The keys to getting recruited as a football player and the 2 videos every player and parent need to watch.

College recruiting for athletics has become an industry all it’s own, with recruiting services sometimes charging as much as $5,000 or more for their services.  Is that worth it, and what should an aspiring college football athlete be doing to get their name in front of the right people?  Those are some big questions facing players and parents today.

Roughly 6% of high school senior football players will go on to play at the college level, which means the chances are small, but also means the process can be competitive. We’ve provided this outline to shed some light on the process and provide players and parents with information about how you can maximize your opportunities to play at the next level.

1. Do NOT pay for recruiting services.

Recruiting services have become a big business with sales people that are very good at persuading parents to think they “need” their services in order for their sons to be seen and get recruited.  The video below provides a great summary of what head coaches at major college football programs think about recruiting services.  Be sure to watch the video to the end as Bret Bielema has some great insights into the “star system” as well.

“Do not pay for any recruiting service… The only recruiting services that I’ve ever used, any place that I’ve been, are the ones WE pay for.”  – James Franklin, Head Coach Penn State

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2. Be the best player on your high school team.

This seems like a no-brainer, but listen to Ohio State’s Urban Meyer discuss this at one of their football camps:

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Some players have become so caught up in the hype around showcases and recruiting, that they sometimes overlook the process of training hard, being a great teammate, and making an impression on their high school coach.  If there is a place to spend time, effort, and to invest money, it’s in becoming a better athlete, so your play on the field can do the talking.

3. Send your film to coaches.

Technology has completely changed the recruiting process.  With video software platforms like Hudl, it is extremely easy to create your own highlight videos and to share them with coaches.  Most coaches emails are available on the school/team’s website, so it is very easy to share video via email or social media.

Pick your top 10-20 school choices and send your video to coaches at those schools asking for feedback.  If they think you can play at their level, they will contact you!  Referencing the video under step #1, Bret Bielema comments, “send your film to a coach – someone’s eyes will be on it.”

4. Go to college camps.

If you choose to invest time in attending camps, pick your top 4-5 schools and make a point to attend their camps in the summer.  You are ensured to be seen by the coaches who you need to get in front of, and you can spend some time visiting the school, getting a feel for the campus, and deciding if it is a potential fit for you.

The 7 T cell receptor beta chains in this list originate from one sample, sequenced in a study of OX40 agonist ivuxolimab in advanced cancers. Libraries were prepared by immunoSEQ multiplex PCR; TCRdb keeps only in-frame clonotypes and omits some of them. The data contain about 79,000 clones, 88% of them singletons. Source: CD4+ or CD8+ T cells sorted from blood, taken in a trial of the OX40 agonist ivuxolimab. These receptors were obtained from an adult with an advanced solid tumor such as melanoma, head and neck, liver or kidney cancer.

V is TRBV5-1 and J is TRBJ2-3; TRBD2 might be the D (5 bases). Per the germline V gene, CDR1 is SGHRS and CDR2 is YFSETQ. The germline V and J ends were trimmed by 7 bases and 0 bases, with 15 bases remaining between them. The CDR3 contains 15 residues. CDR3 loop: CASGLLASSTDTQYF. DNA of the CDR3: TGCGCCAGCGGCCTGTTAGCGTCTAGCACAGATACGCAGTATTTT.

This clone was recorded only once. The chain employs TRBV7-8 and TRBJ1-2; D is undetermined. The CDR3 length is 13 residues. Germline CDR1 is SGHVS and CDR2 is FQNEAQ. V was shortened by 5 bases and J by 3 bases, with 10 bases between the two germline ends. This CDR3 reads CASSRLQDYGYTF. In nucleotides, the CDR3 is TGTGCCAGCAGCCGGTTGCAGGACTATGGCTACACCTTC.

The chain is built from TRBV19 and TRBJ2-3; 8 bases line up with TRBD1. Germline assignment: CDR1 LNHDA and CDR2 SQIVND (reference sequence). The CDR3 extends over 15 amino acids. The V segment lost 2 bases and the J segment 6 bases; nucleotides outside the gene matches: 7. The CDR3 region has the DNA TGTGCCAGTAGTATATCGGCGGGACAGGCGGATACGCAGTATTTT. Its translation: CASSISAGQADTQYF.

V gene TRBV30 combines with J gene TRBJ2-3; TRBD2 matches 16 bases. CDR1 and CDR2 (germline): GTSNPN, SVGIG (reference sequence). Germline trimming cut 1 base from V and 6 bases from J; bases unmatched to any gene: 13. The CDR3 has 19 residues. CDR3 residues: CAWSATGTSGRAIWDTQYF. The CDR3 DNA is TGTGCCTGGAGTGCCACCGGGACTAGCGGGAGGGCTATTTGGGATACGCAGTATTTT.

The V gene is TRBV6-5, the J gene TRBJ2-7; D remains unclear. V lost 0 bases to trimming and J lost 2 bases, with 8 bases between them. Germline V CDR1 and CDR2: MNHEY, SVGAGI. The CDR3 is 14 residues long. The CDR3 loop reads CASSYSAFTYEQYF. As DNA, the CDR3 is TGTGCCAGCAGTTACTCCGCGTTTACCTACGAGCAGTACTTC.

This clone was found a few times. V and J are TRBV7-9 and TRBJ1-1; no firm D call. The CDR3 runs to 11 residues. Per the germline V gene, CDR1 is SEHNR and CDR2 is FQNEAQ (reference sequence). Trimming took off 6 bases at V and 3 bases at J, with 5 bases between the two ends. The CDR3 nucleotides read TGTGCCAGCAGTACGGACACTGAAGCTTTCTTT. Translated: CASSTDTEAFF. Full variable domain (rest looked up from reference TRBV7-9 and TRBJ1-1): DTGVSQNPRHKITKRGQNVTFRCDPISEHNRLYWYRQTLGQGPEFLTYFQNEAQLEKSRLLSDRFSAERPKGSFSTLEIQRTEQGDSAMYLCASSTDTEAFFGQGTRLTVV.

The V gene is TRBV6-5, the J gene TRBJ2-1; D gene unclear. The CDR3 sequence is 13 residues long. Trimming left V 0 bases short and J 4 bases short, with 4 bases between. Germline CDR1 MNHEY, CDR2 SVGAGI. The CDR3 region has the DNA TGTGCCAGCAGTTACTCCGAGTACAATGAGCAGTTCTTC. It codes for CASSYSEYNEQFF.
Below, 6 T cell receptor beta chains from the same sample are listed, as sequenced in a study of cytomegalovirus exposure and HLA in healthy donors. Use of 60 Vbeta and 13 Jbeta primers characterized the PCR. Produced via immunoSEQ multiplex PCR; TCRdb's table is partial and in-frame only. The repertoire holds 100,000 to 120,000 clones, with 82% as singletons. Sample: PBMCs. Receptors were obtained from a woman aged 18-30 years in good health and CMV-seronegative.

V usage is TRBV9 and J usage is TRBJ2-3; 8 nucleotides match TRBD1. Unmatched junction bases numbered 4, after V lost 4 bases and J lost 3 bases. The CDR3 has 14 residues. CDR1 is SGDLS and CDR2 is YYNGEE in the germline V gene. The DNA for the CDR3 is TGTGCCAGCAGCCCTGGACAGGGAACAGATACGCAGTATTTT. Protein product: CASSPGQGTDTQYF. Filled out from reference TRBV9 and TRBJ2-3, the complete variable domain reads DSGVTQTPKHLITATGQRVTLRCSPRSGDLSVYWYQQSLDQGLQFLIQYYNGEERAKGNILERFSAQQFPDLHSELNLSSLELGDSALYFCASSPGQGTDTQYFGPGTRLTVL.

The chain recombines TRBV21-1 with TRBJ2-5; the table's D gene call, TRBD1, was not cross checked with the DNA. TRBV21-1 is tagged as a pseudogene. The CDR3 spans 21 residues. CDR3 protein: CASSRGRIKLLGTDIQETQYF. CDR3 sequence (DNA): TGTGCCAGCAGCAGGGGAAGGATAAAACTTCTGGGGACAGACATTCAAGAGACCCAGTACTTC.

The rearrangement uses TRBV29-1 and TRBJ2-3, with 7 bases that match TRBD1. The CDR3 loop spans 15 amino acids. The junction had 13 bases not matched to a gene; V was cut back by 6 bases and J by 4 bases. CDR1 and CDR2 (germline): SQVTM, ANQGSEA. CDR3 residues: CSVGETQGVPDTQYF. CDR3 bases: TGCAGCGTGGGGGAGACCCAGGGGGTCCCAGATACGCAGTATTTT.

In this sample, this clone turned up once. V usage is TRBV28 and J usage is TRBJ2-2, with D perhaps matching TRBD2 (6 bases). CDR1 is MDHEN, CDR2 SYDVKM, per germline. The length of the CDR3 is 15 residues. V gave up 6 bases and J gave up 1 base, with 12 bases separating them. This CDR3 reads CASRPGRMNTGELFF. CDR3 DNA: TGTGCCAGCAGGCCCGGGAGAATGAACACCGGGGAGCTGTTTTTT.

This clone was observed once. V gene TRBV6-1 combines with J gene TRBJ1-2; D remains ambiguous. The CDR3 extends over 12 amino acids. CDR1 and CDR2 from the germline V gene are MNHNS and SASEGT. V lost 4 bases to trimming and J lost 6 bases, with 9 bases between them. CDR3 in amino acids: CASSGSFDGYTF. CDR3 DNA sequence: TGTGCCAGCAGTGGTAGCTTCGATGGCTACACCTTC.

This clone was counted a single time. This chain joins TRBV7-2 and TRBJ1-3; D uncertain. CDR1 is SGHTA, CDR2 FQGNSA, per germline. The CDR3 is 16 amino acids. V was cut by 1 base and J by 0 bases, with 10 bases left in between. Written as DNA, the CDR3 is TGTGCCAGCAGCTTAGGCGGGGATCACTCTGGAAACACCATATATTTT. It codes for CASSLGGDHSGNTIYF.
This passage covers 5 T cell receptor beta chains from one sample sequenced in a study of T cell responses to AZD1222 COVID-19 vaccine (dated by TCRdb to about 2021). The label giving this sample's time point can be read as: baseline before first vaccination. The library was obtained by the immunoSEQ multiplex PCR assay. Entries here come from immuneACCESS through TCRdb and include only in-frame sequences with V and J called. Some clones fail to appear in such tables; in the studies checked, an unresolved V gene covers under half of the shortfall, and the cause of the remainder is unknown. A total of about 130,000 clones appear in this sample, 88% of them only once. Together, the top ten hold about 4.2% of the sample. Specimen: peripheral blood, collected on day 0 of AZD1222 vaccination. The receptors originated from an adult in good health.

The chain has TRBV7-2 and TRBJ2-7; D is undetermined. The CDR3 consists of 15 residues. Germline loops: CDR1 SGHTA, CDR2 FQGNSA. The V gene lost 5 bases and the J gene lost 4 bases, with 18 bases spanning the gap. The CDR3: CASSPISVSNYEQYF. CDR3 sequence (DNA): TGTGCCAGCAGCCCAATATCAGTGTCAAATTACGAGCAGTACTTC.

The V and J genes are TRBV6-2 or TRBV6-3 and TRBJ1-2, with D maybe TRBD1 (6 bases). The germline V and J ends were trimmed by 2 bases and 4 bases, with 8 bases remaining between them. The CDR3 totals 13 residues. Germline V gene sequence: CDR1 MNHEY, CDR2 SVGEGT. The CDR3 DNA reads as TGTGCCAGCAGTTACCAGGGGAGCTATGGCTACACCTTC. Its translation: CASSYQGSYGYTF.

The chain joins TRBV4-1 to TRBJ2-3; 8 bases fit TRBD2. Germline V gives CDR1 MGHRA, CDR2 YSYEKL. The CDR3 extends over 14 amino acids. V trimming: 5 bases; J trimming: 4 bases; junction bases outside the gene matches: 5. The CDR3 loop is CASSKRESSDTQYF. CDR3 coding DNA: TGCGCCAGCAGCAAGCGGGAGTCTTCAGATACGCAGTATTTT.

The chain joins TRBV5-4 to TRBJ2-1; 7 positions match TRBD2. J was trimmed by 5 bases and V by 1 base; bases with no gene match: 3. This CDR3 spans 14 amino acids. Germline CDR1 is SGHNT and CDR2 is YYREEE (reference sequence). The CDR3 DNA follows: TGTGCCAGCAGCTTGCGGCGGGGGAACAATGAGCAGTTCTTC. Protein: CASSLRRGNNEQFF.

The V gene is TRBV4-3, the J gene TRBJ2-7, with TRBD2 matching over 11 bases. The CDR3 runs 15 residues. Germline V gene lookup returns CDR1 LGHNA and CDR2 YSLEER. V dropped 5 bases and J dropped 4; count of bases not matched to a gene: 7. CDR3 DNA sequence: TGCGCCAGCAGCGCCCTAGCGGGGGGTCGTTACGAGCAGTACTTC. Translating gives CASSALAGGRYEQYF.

There has been an explosion of money-driven “showcase” camps and 7on7 events built around the idea that they are generating exposure for athletes (an entire post for another day).  These may be good experiences in some cases but, more often than not, they are hype-driven and do little or nothing to improve your abilities as a player or your exposure to coaches at the next level.

5. Get on social media.

Social media cannot be ignored and there are some important do’s and don’ts to remember if you’re serious about being recruited.  First and foremost, keep your social media posts clean.  Coaches WILL look at your social media accounts, so a good rule-of-thumb is: if you wouldn’t say it in front of them, don’t say it on your Twitter account.

Things to do on your social platforms include: 1. Post your highlight videos; 2. Post content showing you training or working hard toward getting better at your sport; 3. Follow coaches of schools you’re interested in; 4. Reach out to and communicate with these coaches through direct messages “DMs” – this gives you a unique opportunity to communicate with coaches directly and quickly share content with them that you think they would like to see (like your highlight videos).

We are not advocating for making your social media account all about business and recruiting – still have fun with it – but keep these things in mind if you’re serious about being recruited to play college sports.

The recruiting process has changed drastically over the last 10 years.  Technology has enabled players and parents to have access to and share film with coaches at the next level like never before.  The thing that remains constant is the requirement to work hard, become the best player you can be, and to let your play do the talking for you on the field.  If you dominate on Friday nights, the people who you want to take notice will find you.
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